The Wire aspect ratio

We started to get bent out of shape earlier this week when HBO announced that the aspect ratio of The Wire HD remasters would be set at 16:9 rather than the original 4:3 broadcast ratio. Series creator David Simon quickly weighed in to provide a great deal of information on the remaster process, and we learned that in most cases these remasters would be using more information from the original camera negative, rather than cropping information from the top and/or bottom of the original presentation.

The gif above shows the basic result of this process, thanks to a couple example videos Simon has provided on his own site. Below, we’ve got a couple more examples, and some larger images you can check out to see the differences between the show’s original presentation and the new HD remasters.

That gif above is a really rough image, but it shows you the basic differences between the original presentation, and the new remasters. Those images come from videos provided by David Simon. (via The Playlist.) Here’s some more detail.

Look at this bit from one scene in season 2. The gif on the left represents the original broadcast presentation, while the one on the right is the HD remaster. (Larger gifs are here and here.)

the-wire-docks-4-3sthe-wire-docks-16-9s

David Simon explains the changes below.

(Note that his explanation and the end of the clip below is a season 2 spoiler, so be careful if you’re concerned about that sort of thing.)

First, there were many scenes in which the shot composition is not impaired by the transfer to 16:9, and there are a notable number of scenes that acquire real benefit from playing wide. An example of a scene that benefits would be this one, from the final episode of season two, when an apostolic semicircle of longshoremen forms around the body of Frank Sobotka. Fine as far as it goes, but the dockworkers are all that much more vulnerable, and that much more isolated by the death of their leader when we have the ability to go wider in that rare crane shot.

Here are the two videos of that shot above, each one running much longer than the gif form. 

That example represents one time where Simon thinks the 16:9 framing works particularly well for the scene. He talked about another one, from the very first episode of the show, where the new framing didn’t automatically work as well. We ran this quote the other day, but here we’ll do the same thing he’s done on his own site, using the new video clips to show the differences he’s talking about.

But there are other scenes, composed for 4:3, that lose some of their purpose and power, to be sure. An early example that caught my eye is a scene from the pilot episode, carefully composed by Bob, in which Wee Bey delivers to D’Angelo a homily on established Barksdale crew tactics. “Don’t talk in the car,” D’Angelo reluctantly offers to Wee Bey, who stands below a neon sign that declares, “burgers” while D’Angelo, less certain in his standing and performance within the gang, stands beneath a neon label of “chicken.”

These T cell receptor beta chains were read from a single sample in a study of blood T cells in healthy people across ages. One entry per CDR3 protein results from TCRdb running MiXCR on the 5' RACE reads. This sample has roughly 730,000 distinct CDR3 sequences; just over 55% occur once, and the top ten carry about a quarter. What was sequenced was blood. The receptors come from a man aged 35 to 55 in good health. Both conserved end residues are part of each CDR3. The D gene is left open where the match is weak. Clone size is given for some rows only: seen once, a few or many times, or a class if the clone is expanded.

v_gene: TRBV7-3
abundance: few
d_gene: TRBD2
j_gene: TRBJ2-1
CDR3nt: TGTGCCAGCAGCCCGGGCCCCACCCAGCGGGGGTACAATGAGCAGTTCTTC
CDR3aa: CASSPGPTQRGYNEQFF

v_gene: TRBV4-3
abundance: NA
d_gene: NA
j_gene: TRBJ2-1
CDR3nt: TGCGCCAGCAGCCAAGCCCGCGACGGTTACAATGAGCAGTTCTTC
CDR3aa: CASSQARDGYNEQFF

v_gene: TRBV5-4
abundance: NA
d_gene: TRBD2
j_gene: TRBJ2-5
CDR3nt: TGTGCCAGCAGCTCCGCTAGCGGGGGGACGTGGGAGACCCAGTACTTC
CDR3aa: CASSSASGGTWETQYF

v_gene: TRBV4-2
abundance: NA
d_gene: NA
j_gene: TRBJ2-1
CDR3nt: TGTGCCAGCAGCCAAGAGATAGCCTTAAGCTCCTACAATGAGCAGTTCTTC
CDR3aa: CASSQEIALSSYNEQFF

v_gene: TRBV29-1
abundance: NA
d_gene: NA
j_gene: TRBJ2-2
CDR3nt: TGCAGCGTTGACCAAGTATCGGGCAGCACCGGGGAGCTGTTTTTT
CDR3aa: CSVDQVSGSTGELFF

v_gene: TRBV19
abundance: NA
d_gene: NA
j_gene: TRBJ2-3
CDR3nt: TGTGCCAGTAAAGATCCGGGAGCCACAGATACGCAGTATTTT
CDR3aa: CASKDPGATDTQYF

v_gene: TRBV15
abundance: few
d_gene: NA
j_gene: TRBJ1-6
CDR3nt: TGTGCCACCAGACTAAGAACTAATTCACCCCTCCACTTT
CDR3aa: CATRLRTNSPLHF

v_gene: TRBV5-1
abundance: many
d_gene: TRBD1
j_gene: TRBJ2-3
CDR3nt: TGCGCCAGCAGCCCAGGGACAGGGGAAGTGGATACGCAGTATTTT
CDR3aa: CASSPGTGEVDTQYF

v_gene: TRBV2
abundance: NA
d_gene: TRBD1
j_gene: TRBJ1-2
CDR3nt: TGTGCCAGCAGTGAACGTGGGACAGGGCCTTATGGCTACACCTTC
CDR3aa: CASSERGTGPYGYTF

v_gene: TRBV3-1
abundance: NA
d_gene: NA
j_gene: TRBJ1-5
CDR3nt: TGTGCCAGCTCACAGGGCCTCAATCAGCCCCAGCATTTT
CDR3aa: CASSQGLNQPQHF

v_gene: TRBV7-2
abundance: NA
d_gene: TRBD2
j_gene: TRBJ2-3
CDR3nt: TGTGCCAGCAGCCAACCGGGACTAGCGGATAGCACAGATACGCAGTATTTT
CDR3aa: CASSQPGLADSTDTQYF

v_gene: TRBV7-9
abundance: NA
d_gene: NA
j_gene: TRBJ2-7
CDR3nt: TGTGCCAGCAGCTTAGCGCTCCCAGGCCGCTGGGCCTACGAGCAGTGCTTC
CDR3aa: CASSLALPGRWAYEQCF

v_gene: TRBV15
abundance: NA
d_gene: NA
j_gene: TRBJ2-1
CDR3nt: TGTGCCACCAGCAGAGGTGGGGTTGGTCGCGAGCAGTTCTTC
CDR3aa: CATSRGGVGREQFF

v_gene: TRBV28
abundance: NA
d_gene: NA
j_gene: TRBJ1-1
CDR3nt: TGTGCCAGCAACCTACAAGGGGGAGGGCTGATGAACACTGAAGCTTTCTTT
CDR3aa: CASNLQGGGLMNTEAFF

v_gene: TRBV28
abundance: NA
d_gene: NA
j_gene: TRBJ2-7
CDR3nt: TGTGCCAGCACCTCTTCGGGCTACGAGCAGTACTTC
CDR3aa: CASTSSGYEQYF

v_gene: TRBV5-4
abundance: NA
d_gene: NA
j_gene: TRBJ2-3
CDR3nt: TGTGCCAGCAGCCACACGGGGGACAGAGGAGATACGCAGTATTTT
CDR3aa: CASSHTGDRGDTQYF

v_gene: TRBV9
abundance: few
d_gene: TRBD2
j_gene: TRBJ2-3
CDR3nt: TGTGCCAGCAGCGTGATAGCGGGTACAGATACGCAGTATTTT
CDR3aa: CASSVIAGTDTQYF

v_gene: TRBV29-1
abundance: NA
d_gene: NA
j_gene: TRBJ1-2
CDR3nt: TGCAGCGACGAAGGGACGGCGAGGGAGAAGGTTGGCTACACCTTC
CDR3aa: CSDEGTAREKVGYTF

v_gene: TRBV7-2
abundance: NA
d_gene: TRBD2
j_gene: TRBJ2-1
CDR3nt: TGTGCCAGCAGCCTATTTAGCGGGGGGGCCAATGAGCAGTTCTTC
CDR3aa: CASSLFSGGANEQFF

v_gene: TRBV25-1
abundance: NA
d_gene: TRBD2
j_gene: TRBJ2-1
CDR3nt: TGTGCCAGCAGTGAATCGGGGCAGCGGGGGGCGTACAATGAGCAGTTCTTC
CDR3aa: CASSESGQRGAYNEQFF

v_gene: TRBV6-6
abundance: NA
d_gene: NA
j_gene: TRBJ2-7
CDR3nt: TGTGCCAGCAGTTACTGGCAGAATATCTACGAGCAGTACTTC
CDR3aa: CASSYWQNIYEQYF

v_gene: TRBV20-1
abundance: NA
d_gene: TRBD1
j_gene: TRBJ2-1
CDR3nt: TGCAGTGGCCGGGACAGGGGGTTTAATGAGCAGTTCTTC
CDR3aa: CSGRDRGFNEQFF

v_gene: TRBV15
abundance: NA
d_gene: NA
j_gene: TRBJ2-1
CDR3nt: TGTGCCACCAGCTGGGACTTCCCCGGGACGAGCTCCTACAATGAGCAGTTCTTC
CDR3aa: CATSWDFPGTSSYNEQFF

That shot composition was purposed, and clever, and it works better in the 4:3 version than when the screen is suddenly widened to pick up additional neon to the left of Bey.

Here’s a first draft of the remastered scene:

In such a case, the new aspect ratio’s ability to acquire more of the world actually detracts from the intention of the scene and the composition of the shot. For that reason, we elected in the new version to go tighter on the key two-shot of Bey and D’Angelo in order to maintain some of the previous composition, albeit while coming closer to our backlit characters than the scene requires.

And here’s the second draft, incorporating the corrections he talks about just above:

There will be many more examples of this sort of thing, we’re sure, as Simon indicates other similar issues came up during the transfer process.

But this is a good indicator that, while the HD version of The Wire will certainly be different, it might not be bad, and in some cases could actually offer viewers something new.

Edit: I’ve seen people talking about the fact that Seasons 3-5 of the show were shot on Super 35, with suppositions that there would be a change in the way the real estate of the actual negative was used as a result. But when Season 5 was about to debut, cinematographer David Insley said,

These later episodes of the show are shot Super 35, 3-perf, and that saves a lot of money because that means we’re shooting about three quarters of the film we used to. But we’re only using the 4 x 3 part, so we’re losing the edges of the 16x 9, but it’s less than we were using when it was 4-perf, so (the image is) somewhere between a Super 16 image and a standard 35 (mm) image.

In other words, the basic ratio of used to unused negative frame real estate wasn’t quite the same as in the first two seasons. So there might not be as much space on the side of the original 4:3 frame to pull from, but there should be enough to widen the image to 16:9 with minimal cropping, and potentially without cropping at all, especially thanks to the ability to paint out unwanted crew and gear that might intrude on the very edge of the frame.

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